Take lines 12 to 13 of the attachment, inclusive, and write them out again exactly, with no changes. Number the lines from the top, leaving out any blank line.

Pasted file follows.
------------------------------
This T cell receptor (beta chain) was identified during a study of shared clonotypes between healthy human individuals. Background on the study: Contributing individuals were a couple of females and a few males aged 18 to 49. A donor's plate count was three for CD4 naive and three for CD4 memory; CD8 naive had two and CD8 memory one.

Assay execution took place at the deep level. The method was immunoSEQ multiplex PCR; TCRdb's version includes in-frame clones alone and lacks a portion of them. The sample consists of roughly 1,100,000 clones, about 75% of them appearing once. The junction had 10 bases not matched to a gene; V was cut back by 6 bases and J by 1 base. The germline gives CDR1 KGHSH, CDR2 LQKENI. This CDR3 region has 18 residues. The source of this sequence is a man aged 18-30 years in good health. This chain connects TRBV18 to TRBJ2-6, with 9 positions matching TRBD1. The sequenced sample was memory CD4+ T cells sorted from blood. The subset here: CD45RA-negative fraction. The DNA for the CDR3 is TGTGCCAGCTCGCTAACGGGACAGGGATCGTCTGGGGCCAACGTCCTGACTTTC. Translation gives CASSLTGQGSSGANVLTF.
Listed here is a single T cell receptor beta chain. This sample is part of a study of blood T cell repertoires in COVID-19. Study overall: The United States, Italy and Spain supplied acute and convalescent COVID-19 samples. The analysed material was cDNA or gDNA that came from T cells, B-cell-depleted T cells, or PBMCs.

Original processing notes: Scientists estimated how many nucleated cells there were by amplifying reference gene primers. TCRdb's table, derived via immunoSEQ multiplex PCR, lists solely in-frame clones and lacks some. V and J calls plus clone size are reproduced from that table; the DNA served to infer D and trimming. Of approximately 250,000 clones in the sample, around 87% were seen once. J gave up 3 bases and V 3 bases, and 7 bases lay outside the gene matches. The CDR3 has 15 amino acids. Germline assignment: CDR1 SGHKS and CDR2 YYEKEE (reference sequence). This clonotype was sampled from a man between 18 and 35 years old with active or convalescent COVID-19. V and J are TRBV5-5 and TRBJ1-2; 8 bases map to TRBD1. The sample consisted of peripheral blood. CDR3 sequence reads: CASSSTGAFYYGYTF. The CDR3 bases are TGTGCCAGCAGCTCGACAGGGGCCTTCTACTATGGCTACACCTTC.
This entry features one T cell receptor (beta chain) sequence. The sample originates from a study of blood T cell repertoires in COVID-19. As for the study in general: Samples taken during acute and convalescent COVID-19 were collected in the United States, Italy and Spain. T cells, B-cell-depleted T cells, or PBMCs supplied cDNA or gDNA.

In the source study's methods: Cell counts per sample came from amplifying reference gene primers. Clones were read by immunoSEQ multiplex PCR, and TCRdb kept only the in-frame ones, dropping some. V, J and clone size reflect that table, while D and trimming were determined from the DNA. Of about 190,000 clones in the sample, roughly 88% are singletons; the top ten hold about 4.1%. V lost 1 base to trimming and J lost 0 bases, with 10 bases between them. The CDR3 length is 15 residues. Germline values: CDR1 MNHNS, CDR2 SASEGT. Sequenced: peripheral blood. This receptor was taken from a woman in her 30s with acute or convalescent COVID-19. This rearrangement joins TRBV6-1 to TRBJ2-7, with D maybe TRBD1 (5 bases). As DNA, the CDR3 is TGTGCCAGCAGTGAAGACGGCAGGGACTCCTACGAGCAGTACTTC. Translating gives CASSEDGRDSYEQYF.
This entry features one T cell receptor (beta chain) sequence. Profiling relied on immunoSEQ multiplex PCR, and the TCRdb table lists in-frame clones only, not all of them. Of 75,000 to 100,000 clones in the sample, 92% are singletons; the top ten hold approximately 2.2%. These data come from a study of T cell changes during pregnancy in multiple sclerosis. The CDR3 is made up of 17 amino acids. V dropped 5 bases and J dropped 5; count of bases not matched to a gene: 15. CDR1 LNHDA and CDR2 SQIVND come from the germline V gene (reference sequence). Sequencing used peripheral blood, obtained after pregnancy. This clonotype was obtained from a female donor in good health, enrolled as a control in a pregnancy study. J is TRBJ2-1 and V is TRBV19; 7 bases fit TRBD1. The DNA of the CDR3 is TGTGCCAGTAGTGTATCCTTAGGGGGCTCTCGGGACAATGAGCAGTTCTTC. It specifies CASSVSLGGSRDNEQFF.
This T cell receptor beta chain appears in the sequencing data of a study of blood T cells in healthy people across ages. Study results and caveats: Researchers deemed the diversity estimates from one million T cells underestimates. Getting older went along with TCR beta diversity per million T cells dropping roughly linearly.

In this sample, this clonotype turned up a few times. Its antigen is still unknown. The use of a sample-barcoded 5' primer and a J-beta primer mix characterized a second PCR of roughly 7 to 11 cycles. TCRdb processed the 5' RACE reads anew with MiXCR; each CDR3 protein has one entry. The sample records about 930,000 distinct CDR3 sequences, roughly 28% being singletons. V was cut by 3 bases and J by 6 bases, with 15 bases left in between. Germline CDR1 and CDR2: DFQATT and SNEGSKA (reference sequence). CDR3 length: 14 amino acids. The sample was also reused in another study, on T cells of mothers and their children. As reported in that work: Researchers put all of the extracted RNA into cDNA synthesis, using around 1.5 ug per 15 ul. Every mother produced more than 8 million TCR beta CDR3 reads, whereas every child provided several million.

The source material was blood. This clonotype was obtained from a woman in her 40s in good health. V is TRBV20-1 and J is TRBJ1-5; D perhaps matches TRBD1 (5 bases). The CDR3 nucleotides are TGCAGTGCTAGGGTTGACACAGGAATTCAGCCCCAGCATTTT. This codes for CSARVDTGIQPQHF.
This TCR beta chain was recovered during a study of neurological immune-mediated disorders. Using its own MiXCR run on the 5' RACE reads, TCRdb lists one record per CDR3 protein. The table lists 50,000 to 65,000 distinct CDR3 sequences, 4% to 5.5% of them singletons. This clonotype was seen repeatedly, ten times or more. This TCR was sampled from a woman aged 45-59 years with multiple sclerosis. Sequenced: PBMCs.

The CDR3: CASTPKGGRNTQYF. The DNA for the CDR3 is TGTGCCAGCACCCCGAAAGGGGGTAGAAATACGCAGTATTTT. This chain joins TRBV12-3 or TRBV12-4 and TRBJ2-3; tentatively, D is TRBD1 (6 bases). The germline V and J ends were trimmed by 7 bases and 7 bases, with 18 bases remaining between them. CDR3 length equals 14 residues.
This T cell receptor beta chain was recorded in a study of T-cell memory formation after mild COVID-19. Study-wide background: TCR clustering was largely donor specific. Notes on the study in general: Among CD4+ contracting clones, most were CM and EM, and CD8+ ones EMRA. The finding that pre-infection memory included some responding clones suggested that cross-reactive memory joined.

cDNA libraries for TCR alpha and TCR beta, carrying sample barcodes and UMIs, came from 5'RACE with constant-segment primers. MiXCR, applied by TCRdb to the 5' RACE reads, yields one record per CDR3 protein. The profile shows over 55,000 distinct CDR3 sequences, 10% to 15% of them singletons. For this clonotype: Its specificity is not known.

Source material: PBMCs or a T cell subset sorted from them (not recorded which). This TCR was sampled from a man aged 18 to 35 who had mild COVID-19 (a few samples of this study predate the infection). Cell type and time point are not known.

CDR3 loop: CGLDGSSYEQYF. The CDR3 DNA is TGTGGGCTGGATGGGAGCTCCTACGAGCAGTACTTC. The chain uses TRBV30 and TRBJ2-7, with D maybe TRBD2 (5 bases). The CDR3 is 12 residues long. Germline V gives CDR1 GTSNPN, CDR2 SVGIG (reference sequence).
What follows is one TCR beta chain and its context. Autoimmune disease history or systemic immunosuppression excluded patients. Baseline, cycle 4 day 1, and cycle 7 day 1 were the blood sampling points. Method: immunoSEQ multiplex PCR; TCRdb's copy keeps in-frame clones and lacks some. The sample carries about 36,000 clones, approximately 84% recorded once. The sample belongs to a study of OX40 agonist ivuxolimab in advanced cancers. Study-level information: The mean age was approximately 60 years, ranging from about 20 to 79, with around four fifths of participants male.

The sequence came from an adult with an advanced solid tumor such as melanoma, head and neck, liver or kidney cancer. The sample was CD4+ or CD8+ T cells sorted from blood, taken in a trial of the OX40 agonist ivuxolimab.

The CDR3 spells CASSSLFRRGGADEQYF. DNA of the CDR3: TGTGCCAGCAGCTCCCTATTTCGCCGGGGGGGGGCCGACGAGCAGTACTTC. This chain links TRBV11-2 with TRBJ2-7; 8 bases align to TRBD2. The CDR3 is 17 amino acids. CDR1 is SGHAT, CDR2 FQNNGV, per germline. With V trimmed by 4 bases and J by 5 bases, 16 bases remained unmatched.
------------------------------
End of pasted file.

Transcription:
The CDR3: CASTPKGGRNTQYF. The DNA for the CDR3 is TGTGCCAGCACCCCGAAAGGGGGTAGAAATACGCAGTATTTT. This chain joins TRBV12-3 or TRBV12-4 and TRBJ2-3; tentatively, D is TRBD1 (6 bases). The germline V and J ends were trimmed by 7 bases and 7 bases, with 18 bases remaining between them. CDR3 length equals 14 residues.
This T cell receptor beta chain was recorded in a study of T-cell memory formation after mild COVID-19. Study-wide background: TCR clustering was largely donor specific. Notes on the study in general: Among CD4+ contracting clones, most were CM and EM, and CD8+ ones EMRA. The finding that pre-infection memory included some responding clones suggested that cross-reactive memory joined.